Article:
LUKE 9:28 – Now about eight days after these sayings he took with him Peter and John and James and went up on the mountain to pray.
THEME OF THE DAY. PRAYING TOGETHER: WHAT ABOUT US? So, let’s start today’s nugget with a little “heart surgery” that might not be comfortable, but could lead to much encouragement and life-changing in our walks with the Lord. Here we go . . .
What if we are aware of a command in God’s Word; what if we see examples in the Bible, church history, and among our brothers and sisters today showing obedience to this command; what if we sense within our own hearts the conviction that we should be obeying this command, doesn’t it make perfect sense and just spiritually right that we should be seeking to obey this command? The obvious answer is “Of course.”
Now we could apply this little scenario to any of God’s commands, but I want to tie it into one. It is one that I believe is the most important in the lives of Christians and churches. It will be the determining factor in how much we grow in the Lord and how influential we will be for the Lord. It is the command to “pray without ceasing” and particularly with other Christians (1 Thessalonians 5:17). Before we move on, I am aware, and have been told by other Christians that the Bible never commands us to pray with other believers. I get that, however, I believe that statement is a dangerous one, and actually reveals more of an attempt to justify not praying with other believers than being “biblical.” Friends, we cannot dismiss the many examples of God’s desire for His people to pray together in His Word. It was practiced by the Lord Jesus with His disciples. It was the setting in which Pentecost occurred. It has proven throughout church history where God meets His people with winds of revival. To assume a position of “I don’t have to pray with other believers” is a shallow understanding of what God expects in our ministering to one another and practicing the command of mutual encouragement (Hebrews 10:23-25). On a personal note, when someone says to me things like, “I don’t have to attend Bible studies outside of Sunday to be a good Christian” or “I don’t have to meet during the week to pray with other believers”, my response is, “No, you don’t have to, but my question is ‘Why wouldn’t you want to and make the want to become habit?” Think about that if you are one of those “I don’t have to” type of Christians. But let’s get back to praying together.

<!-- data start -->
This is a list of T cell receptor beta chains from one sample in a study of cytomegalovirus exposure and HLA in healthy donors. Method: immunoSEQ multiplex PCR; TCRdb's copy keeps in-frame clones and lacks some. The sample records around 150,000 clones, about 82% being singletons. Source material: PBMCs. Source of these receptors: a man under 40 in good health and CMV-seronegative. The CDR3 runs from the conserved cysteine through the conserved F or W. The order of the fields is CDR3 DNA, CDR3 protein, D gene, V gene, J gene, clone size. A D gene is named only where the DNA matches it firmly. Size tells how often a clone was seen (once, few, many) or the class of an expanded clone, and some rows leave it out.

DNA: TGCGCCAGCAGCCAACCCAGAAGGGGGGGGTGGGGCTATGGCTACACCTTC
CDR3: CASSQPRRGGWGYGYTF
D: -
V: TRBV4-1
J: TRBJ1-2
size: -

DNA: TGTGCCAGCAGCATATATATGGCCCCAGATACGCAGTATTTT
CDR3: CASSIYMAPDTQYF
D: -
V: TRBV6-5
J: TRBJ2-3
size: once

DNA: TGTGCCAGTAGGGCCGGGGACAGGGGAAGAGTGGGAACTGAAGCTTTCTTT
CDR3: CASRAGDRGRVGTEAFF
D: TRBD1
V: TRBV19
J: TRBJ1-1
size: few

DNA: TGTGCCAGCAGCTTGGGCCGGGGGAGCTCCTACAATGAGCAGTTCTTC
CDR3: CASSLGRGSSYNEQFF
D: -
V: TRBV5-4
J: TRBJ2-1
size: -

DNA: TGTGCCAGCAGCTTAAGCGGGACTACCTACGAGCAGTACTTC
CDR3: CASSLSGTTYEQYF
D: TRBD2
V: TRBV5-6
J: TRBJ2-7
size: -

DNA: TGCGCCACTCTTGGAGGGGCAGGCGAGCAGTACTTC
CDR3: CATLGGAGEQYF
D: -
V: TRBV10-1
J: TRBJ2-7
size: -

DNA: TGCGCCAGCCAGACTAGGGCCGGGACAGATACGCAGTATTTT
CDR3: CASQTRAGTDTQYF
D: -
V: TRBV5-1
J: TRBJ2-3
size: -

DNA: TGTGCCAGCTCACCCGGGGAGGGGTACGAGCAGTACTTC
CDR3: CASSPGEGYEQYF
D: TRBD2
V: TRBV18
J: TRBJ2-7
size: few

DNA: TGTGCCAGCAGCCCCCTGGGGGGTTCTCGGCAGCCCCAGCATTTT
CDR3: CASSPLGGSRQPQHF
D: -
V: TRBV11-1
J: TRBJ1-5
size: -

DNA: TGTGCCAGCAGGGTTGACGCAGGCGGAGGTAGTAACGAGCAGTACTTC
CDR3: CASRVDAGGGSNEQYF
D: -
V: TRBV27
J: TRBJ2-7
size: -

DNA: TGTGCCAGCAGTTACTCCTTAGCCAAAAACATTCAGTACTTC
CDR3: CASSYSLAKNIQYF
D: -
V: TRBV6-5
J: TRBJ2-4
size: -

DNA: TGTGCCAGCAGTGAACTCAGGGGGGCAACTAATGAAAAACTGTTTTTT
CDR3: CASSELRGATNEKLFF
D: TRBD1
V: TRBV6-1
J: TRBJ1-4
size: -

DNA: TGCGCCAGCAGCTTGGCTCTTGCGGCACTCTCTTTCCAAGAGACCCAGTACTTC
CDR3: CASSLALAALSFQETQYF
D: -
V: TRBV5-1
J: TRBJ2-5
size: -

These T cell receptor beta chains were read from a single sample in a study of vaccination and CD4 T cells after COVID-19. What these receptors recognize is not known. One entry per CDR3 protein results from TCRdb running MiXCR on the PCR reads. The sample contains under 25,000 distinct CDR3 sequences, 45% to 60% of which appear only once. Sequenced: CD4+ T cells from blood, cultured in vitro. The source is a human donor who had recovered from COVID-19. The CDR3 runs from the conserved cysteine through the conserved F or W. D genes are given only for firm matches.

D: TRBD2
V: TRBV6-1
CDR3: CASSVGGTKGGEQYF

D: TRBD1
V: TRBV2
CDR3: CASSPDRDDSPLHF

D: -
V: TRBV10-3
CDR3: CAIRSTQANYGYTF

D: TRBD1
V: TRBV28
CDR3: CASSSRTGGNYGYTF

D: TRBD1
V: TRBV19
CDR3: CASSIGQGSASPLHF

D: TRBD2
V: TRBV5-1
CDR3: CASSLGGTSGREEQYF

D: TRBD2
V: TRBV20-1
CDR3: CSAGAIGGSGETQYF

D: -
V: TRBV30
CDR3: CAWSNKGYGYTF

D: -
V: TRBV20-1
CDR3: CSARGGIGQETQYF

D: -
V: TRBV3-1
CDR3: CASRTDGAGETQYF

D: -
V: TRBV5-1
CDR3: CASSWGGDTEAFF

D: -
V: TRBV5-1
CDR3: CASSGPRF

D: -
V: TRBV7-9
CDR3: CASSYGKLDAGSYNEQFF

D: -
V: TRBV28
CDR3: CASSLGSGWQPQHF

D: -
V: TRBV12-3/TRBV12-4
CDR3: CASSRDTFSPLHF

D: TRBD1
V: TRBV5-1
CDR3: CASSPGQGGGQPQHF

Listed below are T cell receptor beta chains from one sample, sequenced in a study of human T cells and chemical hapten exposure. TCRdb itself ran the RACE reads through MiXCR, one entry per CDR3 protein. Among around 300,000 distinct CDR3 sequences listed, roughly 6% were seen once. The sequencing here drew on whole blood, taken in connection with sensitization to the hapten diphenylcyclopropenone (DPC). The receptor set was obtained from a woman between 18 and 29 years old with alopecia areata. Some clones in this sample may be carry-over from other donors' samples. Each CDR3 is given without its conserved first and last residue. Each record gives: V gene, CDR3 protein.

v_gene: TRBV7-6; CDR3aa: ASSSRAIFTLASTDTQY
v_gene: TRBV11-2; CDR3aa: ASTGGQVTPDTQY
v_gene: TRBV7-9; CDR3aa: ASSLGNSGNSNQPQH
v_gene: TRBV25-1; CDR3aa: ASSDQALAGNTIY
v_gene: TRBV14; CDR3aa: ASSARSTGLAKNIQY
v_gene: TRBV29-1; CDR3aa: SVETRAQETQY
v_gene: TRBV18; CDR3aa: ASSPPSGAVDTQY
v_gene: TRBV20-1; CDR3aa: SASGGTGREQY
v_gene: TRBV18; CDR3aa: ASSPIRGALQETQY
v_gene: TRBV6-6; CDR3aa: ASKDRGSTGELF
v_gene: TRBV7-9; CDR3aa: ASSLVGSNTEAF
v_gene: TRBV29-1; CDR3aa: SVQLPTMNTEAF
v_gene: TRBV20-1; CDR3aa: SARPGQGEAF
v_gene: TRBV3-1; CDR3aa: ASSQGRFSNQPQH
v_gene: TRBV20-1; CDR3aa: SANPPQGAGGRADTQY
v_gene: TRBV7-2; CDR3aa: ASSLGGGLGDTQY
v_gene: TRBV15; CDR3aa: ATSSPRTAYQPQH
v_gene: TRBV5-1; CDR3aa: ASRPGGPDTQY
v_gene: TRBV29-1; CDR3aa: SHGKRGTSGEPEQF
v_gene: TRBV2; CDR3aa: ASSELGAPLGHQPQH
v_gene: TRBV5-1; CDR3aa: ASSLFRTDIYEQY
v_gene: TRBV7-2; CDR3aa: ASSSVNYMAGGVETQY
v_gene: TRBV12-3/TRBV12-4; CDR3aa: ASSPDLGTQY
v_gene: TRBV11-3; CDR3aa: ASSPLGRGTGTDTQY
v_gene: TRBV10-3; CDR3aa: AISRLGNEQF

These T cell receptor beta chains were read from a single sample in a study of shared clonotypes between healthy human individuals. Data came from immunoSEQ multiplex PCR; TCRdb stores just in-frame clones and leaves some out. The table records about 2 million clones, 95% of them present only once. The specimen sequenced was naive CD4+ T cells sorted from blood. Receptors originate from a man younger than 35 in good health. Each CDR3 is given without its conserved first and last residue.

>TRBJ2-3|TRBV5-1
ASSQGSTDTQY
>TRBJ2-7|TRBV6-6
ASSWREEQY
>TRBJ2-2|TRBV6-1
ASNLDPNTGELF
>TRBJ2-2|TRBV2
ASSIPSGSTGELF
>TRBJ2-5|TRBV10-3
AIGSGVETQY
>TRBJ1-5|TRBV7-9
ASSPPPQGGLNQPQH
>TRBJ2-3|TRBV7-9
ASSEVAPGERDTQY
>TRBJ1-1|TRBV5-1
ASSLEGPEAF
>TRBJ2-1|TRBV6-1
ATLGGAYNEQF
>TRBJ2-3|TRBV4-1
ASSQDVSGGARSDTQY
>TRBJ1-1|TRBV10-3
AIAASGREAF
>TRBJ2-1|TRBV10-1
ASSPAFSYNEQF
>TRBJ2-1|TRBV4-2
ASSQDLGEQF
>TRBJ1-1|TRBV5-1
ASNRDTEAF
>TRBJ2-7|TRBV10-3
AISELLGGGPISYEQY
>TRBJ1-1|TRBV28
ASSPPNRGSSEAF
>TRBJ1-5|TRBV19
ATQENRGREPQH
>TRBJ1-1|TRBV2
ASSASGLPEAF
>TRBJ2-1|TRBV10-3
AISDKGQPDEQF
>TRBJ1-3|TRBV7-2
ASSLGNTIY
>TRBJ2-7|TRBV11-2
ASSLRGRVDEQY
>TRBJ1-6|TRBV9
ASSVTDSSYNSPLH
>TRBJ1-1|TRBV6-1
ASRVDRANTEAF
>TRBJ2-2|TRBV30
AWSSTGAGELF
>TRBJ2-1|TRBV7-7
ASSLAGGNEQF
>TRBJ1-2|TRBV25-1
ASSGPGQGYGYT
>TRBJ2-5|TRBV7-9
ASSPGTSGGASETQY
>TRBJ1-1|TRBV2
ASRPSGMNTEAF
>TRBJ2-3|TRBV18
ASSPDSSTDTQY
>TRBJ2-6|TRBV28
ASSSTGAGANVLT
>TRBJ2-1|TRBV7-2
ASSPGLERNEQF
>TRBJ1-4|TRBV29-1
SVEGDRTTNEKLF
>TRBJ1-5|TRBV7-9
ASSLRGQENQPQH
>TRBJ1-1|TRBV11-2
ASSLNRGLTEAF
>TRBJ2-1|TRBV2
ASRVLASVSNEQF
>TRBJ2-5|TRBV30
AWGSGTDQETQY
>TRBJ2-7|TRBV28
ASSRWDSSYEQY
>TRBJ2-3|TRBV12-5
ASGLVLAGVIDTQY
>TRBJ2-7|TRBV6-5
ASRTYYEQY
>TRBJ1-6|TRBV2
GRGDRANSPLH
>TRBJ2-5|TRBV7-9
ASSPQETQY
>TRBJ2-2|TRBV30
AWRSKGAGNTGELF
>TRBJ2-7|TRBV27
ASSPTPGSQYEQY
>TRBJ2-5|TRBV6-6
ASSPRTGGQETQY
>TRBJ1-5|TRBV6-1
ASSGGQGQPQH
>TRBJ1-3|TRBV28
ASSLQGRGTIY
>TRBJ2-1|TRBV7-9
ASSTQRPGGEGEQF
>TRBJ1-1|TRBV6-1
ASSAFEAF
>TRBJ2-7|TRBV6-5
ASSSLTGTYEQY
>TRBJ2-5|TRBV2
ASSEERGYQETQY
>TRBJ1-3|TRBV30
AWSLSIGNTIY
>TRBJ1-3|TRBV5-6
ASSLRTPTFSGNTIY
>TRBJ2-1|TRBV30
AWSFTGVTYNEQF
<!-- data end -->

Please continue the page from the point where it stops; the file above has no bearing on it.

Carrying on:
When it comes to praying together, it will not be easy because of its importance. We will meet spiritual opposition by the devil, world, and our flesh. Yet, based on the Biblical and church history, no one, except for physical limitations, is excused from this practice. It is expected of God, and when not practiced, it is likely because of laziness, lack of self-denial, self-control, and simply isn’t seen for its importance in the spiritual health of the Christian. Yes, I know of the challenges we face, and it might take some creative scheduling and sacrifices in our homes to make this a habit. But oh the rewards are worth it! Praying together is the gateway to greater joy in the Lord. It is the means to practice love with other believers. It is the chief way to spiritually encourage Christians. It is a necessity for spiritual growth. And without it, we simply will not mature in the faith as God would have us. There is a joy and spiritual intimacy in the Lord and among other believers that cannot be experienced without this practice.
So, take time and evaluate where we are in the practice of praying with other Christians. The evaluation might be painful if this practice is missing in our lives, but let the pain lead us to change – a change that will propel us to greater joy in the Lord and fellowship among His people.
PRAYER: “Father, help me see Your heart toward prayer that it moves my heart to prayer – alone and with Your people.”
QUOTE: “There is only one place we need to evaluate how well and close we are to the Lord – our prayer lives”